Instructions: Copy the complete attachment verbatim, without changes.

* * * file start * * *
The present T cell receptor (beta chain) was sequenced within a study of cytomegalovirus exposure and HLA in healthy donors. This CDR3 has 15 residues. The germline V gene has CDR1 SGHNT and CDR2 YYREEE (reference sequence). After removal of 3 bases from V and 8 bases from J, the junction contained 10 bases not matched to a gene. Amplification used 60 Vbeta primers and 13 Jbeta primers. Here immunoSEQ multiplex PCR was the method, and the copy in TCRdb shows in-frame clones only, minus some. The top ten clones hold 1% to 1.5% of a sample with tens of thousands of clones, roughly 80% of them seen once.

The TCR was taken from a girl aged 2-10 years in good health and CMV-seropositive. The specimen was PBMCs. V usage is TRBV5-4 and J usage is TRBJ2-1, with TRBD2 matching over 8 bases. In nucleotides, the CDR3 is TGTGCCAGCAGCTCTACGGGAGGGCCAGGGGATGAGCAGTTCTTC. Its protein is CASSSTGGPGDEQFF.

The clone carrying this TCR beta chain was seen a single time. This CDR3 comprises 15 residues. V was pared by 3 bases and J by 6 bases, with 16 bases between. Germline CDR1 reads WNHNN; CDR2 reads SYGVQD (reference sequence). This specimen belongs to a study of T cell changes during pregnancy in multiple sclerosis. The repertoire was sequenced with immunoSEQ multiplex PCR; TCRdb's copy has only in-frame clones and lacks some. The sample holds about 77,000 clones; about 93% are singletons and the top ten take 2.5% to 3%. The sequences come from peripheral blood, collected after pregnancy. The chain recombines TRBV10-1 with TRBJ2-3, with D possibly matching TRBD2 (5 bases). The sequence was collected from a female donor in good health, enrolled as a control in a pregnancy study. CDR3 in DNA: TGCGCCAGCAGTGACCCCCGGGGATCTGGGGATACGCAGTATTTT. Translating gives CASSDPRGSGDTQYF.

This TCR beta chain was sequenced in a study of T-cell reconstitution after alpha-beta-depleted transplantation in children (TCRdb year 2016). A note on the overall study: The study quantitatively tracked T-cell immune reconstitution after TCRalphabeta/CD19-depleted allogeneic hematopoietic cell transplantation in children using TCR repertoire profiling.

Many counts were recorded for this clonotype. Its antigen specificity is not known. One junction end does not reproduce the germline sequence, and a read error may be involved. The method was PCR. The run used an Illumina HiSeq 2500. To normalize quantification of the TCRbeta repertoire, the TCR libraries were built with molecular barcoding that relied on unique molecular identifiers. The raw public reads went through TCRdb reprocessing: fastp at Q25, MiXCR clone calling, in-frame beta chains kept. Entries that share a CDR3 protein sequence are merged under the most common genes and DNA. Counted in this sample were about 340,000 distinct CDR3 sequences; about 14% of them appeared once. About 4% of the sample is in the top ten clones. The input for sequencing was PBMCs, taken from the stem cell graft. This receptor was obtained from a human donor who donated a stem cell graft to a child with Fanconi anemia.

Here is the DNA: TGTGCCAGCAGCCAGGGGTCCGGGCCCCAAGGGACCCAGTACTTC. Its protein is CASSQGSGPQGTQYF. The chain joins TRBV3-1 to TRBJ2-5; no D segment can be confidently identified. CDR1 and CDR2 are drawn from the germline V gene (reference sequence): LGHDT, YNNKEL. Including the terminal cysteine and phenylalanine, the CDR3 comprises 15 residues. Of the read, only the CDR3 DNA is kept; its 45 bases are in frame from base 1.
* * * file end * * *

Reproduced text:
The present T cell receptor (beta chain) was sequenced within a study of cytomegalovirus exposure and HLA in healthy donors. This CDR3 has 15 residues. The germline V gene has CDR1 SGHNT and CDR2 YYREEE (reference sequence). After removal of 3 bases from V and 8 bases from J, the junction contained 10 bases not matched to a gene. Amplification used 60 Vbeta primers and 13 Jbeta primers. Here immunoSEQ multiplex PCR was the method, and the copy in TCRdb shows in-frame clones only, minus some. The top ten clones hold 1% to 1.5% of a sample with tens of thousands of clones, roughly 80% of them seen once.

The TCR was taken from a girl aged 2-10 years in good health and CMV-seropositive. The specimen was PBMCs. V usage is TRBV5-4 and J usage is TRBJ2-1, with TRBD2 matching over 8 bases. In nucleotides, the CDR3 is TGTGCCAGCAGCTCTACGGGAGGGCCAGGGGATGAGCAGTTCTTC. Its protein is CASSSTGGPGDEQFF.

The clone carrying this TCR beta chain was seen a single time. This CDR3 comprises 15 residues. V was pared by 3 bases and J by 6 bases, with 16 bases between. Germline CDR1 reads WNHNN; CDR2 reads SYGVQD (reference sequence). This specimen belongs to a study of T cell changes during pregnancy in multiple sclerosis. The repertoire was sequenced with immunoSEQ multiplex PCR; TCRdb's copy has only in-frame clones and lacks some. The sample holds about 77,000 clones; about 93% are singletons and the top ten take 2.5% to 3%. The sequences come from peripheral blood, collected after pregnancy. The chain recombines TRBV10-1 with TRBJ2-3, with D possibly matching TRBD2 (5 bases). The sequence was collected from a female donor in good health, enrolled as a control in a pregnancy study. CDR3 in DNA: TGCGCCAGCAGTGACCCCCGGGGATCTGGGGATACGCAGTATTTT. Translating gives CASSDPRGSGDTQYF.

This TCR beta chain was sequenced in a study of T-cell reconstitution after alpha-beta-depleted transplantation in children (TCRdb year 2016). A note on the overall study: The study quantitatively tracked T-cell immune reconstitution after TCRalphabeta/CD19-depleted allogeneic hematopoietic cell transplantation in children using TCR repertoire profiling.

Many counts were recorded for this clonotype. Its antigen specificity is not known. One junction end does not reproduce the germline sequence, and a read error may be involved. The method was PCR. The run used an Illumina HiSeq 2500. To normalize quantification of the TCRbeta repertoire, the TCR libraries were built with molecular barcoding that relied on unique molecular identifiers. The raw public reads went through TCRdb reprocessing: fastp at Q25, MiXCR clone calling, in-frame beta chains kept. Entries that share a CDR3 protein sequence are merged under the most common genes and DNA. Counted in this sample were about 340,000 distinct CDR3 sequences; about 14% of them appeared once. About 4% of the sample is in the top ten clones. The input for sequencing was PBMCs, taken from the stem cell graft. This receptor was obtained from a human donor who donated a stem cell graft to a child with Fanconi anemia.

Here is the DNA: TGTGCCAGCAGCCAGGGGTCCGGGCCCCAAGGGACCCAGTACTTC. Its protein is CASSQGSGPQGTQYF. The chain joins TRBV3-1 to TRBJ2-5; no D segment can be confidently identified. CDR1 and CDR2 are drawn from the germline V gene (reference sequence): LGHDT, YNNKEL. Including the terminal cysteine and phenylalanine, the CDR3 comprises 15 residues. Of the read, only the CDR3 DNA is kept; its 45 bases are in frame from base 1.